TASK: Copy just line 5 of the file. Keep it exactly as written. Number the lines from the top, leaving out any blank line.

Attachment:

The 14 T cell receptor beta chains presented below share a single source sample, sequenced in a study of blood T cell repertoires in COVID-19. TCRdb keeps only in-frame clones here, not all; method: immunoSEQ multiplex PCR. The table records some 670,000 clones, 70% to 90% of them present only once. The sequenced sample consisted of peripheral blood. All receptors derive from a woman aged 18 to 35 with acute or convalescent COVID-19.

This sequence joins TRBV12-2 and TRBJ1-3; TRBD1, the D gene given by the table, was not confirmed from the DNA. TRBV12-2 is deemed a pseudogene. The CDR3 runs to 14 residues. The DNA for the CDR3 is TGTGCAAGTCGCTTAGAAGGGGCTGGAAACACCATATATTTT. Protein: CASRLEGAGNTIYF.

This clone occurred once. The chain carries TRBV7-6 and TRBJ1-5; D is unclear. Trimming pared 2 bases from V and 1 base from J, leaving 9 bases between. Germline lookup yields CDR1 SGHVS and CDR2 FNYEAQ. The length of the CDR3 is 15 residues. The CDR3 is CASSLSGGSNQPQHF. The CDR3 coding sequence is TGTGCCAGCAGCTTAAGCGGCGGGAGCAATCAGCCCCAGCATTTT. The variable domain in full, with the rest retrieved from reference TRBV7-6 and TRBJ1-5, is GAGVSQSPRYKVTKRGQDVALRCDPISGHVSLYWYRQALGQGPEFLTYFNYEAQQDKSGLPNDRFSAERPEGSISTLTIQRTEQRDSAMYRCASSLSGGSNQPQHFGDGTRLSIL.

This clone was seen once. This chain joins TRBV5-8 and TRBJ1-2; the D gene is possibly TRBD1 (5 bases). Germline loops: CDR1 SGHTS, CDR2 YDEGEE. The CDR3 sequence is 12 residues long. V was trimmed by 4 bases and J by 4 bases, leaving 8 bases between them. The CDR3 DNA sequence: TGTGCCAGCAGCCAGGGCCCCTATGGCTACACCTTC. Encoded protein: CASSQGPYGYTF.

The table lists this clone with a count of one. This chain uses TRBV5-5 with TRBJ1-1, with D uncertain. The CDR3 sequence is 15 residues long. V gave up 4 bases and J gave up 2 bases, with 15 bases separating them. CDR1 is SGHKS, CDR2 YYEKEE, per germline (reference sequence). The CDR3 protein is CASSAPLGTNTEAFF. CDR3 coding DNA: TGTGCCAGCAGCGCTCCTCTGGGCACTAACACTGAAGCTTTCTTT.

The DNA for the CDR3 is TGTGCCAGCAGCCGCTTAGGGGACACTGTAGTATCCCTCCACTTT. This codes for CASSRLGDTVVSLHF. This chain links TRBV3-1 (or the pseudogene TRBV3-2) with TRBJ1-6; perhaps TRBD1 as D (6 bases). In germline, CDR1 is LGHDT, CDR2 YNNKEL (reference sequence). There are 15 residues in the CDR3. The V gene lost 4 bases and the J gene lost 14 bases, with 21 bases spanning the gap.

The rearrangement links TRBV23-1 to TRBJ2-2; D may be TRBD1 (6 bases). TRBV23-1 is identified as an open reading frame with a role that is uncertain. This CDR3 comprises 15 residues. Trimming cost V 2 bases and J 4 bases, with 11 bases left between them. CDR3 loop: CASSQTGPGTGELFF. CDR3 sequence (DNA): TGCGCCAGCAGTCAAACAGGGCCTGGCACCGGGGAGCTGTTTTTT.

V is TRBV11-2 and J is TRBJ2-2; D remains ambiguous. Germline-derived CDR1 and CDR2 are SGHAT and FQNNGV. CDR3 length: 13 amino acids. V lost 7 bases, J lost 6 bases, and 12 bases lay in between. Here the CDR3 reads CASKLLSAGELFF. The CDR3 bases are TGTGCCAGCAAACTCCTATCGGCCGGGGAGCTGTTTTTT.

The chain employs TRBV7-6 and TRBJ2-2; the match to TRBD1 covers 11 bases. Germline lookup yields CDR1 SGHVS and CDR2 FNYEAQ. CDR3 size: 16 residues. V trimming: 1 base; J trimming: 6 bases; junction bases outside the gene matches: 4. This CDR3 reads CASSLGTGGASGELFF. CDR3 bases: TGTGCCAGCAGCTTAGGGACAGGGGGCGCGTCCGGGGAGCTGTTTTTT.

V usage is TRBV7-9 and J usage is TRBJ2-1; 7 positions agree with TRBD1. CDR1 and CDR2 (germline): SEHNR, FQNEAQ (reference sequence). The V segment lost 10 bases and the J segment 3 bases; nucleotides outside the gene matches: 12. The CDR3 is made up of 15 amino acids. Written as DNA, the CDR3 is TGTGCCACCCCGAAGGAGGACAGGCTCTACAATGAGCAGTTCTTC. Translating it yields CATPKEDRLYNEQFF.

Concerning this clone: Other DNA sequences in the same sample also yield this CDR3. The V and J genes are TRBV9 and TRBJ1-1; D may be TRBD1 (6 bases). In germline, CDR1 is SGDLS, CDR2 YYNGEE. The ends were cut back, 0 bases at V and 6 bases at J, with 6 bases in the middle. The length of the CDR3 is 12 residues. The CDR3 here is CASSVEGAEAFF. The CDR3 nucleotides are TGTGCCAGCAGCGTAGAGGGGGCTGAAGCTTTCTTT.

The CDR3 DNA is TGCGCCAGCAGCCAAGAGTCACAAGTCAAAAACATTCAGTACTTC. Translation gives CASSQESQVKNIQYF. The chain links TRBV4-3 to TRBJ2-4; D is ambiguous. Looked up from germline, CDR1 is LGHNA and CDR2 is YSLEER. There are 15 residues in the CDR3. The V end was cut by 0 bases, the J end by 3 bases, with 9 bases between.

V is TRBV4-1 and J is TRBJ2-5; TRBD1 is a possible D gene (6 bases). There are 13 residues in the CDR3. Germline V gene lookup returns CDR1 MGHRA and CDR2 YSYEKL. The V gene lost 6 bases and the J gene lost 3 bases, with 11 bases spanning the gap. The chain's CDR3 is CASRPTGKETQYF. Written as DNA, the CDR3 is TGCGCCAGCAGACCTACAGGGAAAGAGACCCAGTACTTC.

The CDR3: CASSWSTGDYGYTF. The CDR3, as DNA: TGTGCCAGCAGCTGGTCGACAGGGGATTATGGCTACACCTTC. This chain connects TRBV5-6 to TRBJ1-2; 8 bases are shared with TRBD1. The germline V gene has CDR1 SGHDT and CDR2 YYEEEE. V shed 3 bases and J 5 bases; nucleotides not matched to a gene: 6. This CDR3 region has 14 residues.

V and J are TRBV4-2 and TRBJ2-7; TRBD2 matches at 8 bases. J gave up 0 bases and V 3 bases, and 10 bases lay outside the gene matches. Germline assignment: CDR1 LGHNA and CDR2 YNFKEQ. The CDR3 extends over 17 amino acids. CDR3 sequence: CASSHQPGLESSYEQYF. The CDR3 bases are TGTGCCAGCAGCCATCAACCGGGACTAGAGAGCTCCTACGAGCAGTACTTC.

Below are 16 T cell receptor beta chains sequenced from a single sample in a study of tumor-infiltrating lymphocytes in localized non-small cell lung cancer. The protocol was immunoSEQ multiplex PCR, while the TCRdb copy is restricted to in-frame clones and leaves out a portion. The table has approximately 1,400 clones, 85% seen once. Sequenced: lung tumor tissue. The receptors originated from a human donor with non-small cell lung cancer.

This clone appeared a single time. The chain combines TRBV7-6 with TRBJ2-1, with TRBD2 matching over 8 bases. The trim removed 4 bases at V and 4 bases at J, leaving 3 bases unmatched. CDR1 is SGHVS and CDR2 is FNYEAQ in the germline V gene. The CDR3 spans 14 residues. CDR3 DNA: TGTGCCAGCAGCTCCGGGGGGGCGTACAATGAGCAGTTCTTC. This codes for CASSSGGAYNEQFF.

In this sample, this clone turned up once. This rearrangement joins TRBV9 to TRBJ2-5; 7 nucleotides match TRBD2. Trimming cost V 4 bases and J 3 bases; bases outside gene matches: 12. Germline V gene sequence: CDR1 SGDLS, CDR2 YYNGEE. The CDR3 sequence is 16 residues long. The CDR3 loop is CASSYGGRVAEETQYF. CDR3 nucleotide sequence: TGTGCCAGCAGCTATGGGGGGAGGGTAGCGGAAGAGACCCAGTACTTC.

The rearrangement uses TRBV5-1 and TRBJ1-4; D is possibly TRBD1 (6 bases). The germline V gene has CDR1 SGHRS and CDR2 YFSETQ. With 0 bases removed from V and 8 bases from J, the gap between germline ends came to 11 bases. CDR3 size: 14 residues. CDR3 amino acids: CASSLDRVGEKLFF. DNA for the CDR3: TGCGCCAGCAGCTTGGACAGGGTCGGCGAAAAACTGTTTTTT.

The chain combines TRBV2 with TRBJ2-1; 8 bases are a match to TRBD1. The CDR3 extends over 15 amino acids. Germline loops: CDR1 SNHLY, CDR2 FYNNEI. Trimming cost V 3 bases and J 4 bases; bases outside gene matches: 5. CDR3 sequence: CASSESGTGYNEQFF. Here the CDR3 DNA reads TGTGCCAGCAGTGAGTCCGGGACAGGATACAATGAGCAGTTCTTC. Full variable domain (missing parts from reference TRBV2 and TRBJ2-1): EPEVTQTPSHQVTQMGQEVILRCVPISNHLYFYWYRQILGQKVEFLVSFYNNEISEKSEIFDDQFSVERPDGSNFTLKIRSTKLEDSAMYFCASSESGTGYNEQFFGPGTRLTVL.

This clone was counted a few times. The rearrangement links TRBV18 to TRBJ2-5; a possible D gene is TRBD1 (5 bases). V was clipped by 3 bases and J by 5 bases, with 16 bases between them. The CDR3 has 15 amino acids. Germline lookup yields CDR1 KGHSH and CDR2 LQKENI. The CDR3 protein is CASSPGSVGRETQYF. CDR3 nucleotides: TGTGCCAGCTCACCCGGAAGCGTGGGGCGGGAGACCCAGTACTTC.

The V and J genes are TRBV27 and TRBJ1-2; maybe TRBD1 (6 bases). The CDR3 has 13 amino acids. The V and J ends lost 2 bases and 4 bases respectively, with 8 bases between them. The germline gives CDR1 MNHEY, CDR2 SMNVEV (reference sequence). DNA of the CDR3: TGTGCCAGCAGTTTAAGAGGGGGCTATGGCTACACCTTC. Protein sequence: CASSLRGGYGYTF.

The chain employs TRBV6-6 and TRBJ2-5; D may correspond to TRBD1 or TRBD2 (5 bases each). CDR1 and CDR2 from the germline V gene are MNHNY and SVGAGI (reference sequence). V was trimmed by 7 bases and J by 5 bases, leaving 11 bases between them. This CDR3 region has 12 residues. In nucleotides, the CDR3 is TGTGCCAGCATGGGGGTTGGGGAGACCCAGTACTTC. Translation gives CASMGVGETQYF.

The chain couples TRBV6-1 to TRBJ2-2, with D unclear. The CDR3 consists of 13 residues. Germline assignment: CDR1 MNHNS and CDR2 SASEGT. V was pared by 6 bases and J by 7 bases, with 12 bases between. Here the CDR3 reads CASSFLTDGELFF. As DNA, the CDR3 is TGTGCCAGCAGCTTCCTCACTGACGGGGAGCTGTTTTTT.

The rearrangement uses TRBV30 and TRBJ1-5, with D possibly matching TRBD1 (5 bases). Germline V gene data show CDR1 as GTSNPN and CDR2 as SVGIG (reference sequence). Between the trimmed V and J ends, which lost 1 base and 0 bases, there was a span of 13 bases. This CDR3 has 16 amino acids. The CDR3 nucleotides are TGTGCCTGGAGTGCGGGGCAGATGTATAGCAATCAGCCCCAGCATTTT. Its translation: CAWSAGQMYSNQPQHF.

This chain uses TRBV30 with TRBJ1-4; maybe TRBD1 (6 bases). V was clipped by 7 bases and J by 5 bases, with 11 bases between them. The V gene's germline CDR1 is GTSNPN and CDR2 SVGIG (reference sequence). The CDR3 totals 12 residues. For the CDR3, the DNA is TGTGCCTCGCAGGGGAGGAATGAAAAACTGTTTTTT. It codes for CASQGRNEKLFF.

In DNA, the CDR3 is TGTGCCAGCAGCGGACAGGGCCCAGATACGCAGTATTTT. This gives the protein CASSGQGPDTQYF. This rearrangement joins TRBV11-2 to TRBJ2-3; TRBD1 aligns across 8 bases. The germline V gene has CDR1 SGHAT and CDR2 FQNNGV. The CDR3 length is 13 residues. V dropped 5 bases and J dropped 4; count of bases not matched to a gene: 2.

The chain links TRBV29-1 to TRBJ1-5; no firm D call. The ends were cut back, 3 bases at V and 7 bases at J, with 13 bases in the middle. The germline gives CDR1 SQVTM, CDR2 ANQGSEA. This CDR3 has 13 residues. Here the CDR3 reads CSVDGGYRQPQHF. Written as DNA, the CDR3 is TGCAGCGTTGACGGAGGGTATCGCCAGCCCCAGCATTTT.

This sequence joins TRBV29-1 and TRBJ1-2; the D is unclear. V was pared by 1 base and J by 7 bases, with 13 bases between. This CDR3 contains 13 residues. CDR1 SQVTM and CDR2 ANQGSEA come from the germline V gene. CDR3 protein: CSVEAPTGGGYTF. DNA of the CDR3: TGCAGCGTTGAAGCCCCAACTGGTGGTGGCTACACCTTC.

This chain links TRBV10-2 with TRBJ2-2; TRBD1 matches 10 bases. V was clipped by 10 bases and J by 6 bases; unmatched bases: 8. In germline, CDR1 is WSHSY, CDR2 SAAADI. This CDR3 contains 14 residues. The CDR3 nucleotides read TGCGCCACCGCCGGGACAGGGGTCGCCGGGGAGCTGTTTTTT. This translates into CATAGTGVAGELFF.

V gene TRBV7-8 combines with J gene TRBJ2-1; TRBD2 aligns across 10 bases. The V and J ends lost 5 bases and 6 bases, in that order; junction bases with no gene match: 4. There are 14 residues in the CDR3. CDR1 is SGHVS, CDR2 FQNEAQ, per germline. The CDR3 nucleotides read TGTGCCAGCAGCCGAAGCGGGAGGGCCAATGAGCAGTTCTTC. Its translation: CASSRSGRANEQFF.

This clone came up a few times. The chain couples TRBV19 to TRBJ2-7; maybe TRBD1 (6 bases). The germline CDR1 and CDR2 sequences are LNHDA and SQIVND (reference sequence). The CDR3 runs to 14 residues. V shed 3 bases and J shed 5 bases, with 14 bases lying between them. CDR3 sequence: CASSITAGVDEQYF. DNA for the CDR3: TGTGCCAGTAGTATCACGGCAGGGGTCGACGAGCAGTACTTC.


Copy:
The table lists this clone with a count of one. This chain uses TRBV5-5 with TRBJ1-1, with D uncertain. The CDR3 sequence is 15 residues long. V gave up 4 bases and J gave up 2 bases, with 15 bases separating them. CDR1 is SGHKS, CDR2 YYEKEE, per germline (reference sequence). The CDR3 protein is CASSAPLGTNTEAFF. CDR3 coding DNA: TGTGCCAGCAGCGCTCCTCTGGGCACTAACACTGAAGCTTTCTTT.